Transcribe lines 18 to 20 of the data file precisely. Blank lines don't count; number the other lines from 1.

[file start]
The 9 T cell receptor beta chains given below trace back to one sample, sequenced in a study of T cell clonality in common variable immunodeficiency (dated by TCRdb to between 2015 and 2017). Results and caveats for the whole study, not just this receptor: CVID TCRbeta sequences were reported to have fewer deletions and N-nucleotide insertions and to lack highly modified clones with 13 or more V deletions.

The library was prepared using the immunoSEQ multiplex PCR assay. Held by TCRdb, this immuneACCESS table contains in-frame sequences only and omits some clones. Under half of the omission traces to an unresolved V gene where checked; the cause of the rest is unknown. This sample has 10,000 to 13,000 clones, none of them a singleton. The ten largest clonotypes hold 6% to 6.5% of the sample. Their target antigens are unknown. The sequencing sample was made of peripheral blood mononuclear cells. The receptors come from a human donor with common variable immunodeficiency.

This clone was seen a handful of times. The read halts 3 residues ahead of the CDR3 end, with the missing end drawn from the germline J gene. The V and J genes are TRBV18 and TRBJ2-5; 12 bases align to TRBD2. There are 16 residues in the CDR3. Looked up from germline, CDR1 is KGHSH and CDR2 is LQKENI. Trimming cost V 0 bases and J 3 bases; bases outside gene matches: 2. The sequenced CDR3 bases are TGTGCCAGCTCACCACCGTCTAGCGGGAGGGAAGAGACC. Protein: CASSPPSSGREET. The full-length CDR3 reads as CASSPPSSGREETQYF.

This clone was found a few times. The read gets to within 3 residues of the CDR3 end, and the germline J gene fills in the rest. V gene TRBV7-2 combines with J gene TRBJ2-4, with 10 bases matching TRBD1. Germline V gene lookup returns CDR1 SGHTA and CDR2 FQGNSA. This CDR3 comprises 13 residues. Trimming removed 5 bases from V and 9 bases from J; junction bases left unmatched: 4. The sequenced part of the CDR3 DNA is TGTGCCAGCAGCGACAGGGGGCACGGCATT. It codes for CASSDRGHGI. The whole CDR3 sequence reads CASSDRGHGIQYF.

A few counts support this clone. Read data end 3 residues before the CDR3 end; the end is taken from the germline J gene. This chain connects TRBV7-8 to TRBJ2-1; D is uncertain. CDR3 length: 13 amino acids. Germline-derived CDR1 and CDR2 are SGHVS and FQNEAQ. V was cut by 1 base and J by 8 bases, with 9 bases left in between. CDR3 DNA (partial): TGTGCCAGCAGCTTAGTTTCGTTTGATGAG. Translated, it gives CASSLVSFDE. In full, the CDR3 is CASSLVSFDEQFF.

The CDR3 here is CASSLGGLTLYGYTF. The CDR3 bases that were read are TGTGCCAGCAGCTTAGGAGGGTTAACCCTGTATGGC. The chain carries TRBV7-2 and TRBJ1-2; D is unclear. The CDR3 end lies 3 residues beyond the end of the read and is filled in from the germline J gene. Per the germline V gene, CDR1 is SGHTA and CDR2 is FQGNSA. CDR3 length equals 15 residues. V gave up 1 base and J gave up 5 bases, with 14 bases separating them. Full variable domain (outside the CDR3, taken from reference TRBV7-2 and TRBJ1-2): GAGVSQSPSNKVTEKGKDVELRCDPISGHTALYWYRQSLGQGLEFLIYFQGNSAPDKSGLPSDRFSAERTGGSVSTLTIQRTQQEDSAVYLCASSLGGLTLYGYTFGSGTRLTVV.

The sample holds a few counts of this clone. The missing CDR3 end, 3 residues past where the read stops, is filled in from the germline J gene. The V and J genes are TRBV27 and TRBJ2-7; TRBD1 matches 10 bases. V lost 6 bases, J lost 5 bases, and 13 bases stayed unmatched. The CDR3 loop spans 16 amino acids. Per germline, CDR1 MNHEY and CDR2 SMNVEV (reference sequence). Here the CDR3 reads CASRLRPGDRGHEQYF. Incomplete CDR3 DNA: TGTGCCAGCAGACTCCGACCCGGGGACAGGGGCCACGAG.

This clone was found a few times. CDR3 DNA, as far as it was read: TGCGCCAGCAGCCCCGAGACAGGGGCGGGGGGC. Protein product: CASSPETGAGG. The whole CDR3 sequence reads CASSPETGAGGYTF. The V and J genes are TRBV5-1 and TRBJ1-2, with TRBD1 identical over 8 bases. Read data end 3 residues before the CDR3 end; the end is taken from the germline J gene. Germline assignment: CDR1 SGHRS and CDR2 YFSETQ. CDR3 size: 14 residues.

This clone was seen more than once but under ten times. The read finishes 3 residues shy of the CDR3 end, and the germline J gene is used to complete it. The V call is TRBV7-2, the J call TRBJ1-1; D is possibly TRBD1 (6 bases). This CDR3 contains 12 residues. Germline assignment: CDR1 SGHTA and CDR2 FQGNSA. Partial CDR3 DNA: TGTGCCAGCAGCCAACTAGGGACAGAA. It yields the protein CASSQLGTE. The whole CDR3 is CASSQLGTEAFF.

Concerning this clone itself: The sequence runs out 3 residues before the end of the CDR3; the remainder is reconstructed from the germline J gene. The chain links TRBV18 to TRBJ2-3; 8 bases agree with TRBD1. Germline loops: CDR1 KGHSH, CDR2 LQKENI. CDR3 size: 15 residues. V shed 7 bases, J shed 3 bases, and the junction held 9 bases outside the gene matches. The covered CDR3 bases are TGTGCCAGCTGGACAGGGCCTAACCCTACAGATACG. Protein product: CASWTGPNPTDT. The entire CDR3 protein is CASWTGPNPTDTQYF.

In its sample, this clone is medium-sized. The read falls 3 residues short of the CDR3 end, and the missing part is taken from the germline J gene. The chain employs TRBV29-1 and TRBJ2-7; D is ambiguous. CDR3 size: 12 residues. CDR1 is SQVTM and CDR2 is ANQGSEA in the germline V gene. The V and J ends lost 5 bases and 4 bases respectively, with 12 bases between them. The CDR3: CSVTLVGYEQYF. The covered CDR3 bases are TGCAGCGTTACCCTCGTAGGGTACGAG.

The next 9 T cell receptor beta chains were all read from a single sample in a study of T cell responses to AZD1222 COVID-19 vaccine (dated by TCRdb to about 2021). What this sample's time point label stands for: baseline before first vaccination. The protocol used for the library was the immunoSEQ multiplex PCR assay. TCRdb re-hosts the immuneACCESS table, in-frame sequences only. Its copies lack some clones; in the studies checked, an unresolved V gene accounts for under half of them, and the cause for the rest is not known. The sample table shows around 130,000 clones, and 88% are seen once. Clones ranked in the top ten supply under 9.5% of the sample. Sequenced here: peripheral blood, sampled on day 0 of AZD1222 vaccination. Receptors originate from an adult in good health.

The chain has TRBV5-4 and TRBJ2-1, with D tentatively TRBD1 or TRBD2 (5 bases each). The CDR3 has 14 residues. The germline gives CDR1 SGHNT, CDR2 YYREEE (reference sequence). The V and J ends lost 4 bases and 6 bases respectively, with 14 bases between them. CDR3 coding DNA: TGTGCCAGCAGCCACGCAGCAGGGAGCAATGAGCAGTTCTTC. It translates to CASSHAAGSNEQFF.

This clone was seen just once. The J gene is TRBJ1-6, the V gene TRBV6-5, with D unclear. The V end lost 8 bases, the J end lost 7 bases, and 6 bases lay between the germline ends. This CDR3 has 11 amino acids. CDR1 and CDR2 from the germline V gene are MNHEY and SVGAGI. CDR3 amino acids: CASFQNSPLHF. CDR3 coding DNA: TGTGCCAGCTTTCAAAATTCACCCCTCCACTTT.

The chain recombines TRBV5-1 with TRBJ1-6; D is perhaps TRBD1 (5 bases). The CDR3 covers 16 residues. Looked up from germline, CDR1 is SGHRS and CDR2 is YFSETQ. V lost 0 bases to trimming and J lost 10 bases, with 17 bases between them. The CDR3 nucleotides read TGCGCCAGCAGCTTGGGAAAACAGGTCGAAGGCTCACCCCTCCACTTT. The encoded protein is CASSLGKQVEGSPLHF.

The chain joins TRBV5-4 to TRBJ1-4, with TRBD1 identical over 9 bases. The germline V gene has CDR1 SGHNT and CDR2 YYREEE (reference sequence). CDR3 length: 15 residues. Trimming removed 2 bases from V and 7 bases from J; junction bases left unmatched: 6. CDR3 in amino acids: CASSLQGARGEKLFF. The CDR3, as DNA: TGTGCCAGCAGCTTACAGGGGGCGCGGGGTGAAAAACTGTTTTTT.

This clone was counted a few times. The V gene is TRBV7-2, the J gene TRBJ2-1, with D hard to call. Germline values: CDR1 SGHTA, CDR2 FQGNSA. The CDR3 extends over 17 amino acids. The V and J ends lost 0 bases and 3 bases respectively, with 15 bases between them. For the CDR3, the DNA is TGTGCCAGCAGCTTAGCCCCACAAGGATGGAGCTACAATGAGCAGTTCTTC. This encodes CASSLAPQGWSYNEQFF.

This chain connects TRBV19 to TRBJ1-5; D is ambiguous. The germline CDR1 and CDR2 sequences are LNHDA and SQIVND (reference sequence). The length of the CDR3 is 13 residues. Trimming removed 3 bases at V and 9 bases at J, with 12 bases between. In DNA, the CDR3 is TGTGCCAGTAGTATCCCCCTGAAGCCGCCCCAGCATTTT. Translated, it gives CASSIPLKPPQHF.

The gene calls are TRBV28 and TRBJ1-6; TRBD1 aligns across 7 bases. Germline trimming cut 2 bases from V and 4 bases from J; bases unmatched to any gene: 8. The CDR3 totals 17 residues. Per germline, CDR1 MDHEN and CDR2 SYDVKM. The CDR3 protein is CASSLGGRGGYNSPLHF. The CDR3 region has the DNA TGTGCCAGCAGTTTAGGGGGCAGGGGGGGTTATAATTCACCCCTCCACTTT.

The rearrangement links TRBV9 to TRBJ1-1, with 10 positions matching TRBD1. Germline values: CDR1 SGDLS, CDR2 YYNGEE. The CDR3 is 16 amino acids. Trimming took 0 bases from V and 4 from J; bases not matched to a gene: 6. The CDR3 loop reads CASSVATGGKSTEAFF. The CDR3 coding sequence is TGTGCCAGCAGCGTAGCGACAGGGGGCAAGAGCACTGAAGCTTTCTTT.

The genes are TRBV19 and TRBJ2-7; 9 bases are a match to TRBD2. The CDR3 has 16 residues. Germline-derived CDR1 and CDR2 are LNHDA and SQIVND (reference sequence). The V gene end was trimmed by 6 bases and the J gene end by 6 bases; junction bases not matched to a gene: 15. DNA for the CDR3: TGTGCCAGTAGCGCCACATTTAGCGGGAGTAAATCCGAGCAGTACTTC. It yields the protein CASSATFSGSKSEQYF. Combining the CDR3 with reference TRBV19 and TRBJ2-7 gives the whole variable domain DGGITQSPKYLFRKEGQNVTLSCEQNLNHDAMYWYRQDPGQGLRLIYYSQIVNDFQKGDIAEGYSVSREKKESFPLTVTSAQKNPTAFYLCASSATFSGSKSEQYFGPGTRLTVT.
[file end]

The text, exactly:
This chain connects TRBV19 to TRBJ1-5; D is ambiguous. The germline CDR1 and CDR2 sequences are LNHDA and SQIVND (reference sequence). The length of the CDR3 is 13 residues. Trimming removed 3 bases at V and 9 bases at J, with 12 bases between. In DNA, the CDR3 is TGTGCCAGTAGTATCCCCCTGAAGCCGCCCCAGCATTTT. Translated, it gives CASSIPLKPPQHF.

The gene calls are TRBV28 and TRBJ1-6; TRBD1 aligns across 7 bases. Germline trimming cut 2 bases from V and 4 bases from J; bases unmatched to any gene: 8. The CDR3 totals 17 residues. Per germline, CDR1 MDHEN and CDR2 SYDVKM. The CDR3 protein is CASSLGGRGGYNSPLHF. The CDR3 region has the DNA TGTGCCAGCAGTTTAGGGGGCAGGGGGGGTTATAATTCACCCCTCCACTTT.

The rearrangement links TRBV9 to TRBJ1-1, with 10 positions matching TRBD1. Germline values: CDR1 SGDLS, CDR2 YYNGEE. The CDR3 is 16 amino acids. Trimming took 0 bases from V and 4 from J; bases not matched to a gene: 6. The CDR3 loop reads CASSVATGGKSTEAFF. The CDR3 coding sequence is TGTGCCAGCAGCGTAGCGACAGGGGGCAAGAGCACTGAAGCTTTCTTT.